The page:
I get the impression if HFC is indeed used, it’ll end up spun out as a non-wholesaled product – in other words, infrastructure competition.

    • More a case of the statement made at the time was likely on the presumption no other ISP was likely to sign & sounded a lot like an ISP putting pressure on NBNco to sharpen the pencil.

      Not exactly surprising, really. :)

      Has iiNet been approached for comment on this, Renai? Or are we just presuming what was once said, is still the case?

      • In the iTNews article they do quote iinet talking about the CSG and who ends up paying as a big sticking point. Kinda makes sense actually.

        • CSG is important. The ACMA have said it’s so important that Telstra retail should pay $0.5m for failing to meet their CSG minimum of 90% by 1% point. They met 89%.

          NBN Co regularly fail to meet CSG targets by 10% or more. Their solution for avoiding the fine ? The WBA says that the RSPs will be responsible for meeting any CSG claims, resulting from NBN C’os failures.

          Would you sign on to that and accept the risk, given NBN Co’s appalling ability to meet delivery targets?

      • “Has iiNet been approached for comment on this, Renai?”

        iTNews has done a more than adequate job of that — I don’t usually feel the need to interview someone twice ;) If new developments come up I’ll ping iiNet. To be honest, however, you can probably just ask Steve Dalby for information directly — he usually reads relevent Delimiter comment threads. I’m sure he’ll cast his eye on this one at some point :)

    • >>I cant help but wonder ….

      Read the issues and wonder no more. We’ve never suggested our concerns were about price. They’re not.
      CommsDay covers it we’ll this morning.

      • I hope so Steve, I really do. I’m just worried that it may backfire and the public talk with their feet. I think you’re justified, but at the end of the day if iiNet is left as the sole key player unsigned, its iiNet that could suffer. I’ve worked with enough KPI’s to know that when the standard shows the expectations to be too high, the expectations are lowered accordingly. And thats the key part to my worry – if you’re the odd man out, you’ll be held to a different standard.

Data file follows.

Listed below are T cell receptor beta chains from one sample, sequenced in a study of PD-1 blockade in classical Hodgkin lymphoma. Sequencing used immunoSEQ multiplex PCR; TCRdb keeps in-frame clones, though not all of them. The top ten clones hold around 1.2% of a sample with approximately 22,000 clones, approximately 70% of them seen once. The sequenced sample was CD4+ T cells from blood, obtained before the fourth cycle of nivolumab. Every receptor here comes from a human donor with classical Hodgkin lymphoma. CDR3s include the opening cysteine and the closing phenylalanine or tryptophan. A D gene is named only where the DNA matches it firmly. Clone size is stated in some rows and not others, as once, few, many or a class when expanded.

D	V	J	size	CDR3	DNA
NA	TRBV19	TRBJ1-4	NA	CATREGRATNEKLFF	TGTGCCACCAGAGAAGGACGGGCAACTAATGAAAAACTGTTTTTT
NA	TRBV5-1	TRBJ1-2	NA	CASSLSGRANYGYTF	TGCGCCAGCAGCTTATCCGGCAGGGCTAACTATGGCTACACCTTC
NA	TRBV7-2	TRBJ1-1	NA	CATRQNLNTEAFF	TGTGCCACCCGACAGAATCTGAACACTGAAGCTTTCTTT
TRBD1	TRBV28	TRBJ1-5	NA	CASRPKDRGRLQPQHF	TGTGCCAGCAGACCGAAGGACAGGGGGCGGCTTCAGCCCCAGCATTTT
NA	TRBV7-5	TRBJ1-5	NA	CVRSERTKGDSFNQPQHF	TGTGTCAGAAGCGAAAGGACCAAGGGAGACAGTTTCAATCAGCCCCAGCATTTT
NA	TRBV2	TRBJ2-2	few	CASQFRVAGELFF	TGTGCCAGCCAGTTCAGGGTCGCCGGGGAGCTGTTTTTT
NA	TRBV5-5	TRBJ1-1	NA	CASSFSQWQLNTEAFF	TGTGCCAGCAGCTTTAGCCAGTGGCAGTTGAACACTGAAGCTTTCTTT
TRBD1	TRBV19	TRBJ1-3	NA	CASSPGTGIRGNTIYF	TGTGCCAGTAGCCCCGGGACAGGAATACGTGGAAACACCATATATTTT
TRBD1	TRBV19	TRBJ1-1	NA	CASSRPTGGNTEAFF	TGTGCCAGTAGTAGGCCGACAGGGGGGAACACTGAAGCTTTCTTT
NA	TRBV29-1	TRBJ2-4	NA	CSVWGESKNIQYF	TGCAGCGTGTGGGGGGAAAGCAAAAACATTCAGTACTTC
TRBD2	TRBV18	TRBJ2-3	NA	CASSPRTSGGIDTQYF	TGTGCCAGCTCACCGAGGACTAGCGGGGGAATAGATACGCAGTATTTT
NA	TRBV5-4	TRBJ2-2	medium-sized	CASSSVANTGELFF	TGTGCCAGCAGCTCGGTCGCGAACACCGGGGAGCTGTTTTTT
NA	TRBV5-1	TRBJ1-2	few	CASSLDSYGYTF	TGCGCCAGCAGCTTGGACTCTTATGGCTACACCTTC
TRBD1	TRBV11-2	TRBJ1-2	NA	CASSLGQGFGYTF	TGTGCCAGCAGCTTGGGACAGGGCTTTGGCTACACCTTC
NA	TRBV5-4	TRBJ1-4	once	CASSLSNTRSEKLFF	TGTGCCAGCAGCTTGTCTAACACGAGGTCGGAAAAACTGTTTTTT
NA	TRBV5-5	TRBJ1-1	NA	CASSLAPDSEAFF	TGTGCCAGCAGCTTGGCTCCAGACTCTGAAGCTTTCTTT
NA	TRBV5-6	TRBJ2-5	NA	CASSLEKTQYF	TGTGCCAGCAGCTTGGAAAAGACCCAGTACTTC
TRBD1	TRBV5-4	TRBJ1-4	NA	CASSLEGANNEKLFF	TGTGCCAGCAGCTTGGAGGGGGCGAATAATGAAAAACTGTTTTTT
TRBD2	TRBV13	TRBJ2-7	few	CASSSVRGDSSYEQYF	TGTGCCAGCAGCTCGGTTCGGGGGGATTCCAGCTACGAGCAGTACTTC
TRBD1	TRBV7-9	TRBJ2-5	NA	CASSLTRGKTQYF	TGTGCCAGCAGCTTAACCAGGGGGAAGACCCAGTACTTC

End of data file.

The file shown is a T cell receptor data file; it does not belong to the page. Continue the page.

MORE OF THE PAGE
I’m sure some very high level people in Vodaphone didnt realise how big a mistake they made until it was too late, and at that point being right wasnt much solace. I hope it doesnt come to that, and I expect it will all be sorted well before it becomes an actual issue, but if the issue does drag on, people may just jump ship to the competitors that do provide NBN services.

        CommsDay doesnt play well with my connection here at work, but I’ll read their story when I get a chance. I just hope you’re right, and this doesnt come back to bite iiNet. Best intentions dont always deliver the best results.

        • >> if iiNet is left as the sole key player unsigned

          Not sure why you’d say that. The news articles suggest that Macquarie and M2 are no-go and given that TPG is not obviously in the game, then maybe you are reading far too much between the lines.

          >> people may just jump ship to the competitors that do provide NBN services.

          I think you may have missed something. Not only do we provide NBN services, we are probably doing more than any other RSP. Arguing the toss over these detailed clauses doesn’t stop us from carrying on our business.

  2. Predictions IINET will launch their own FTTP rollout into selected areas.

    With the new NBN model. Its possible and stock market investors would like it

    • With the old model it was possible. There have been very minor legislative changes for the CBN. The only difference now is enhanced profitability because the competing product is FTTN or HFC, which will perform worse than your FTTP or FTTB offering.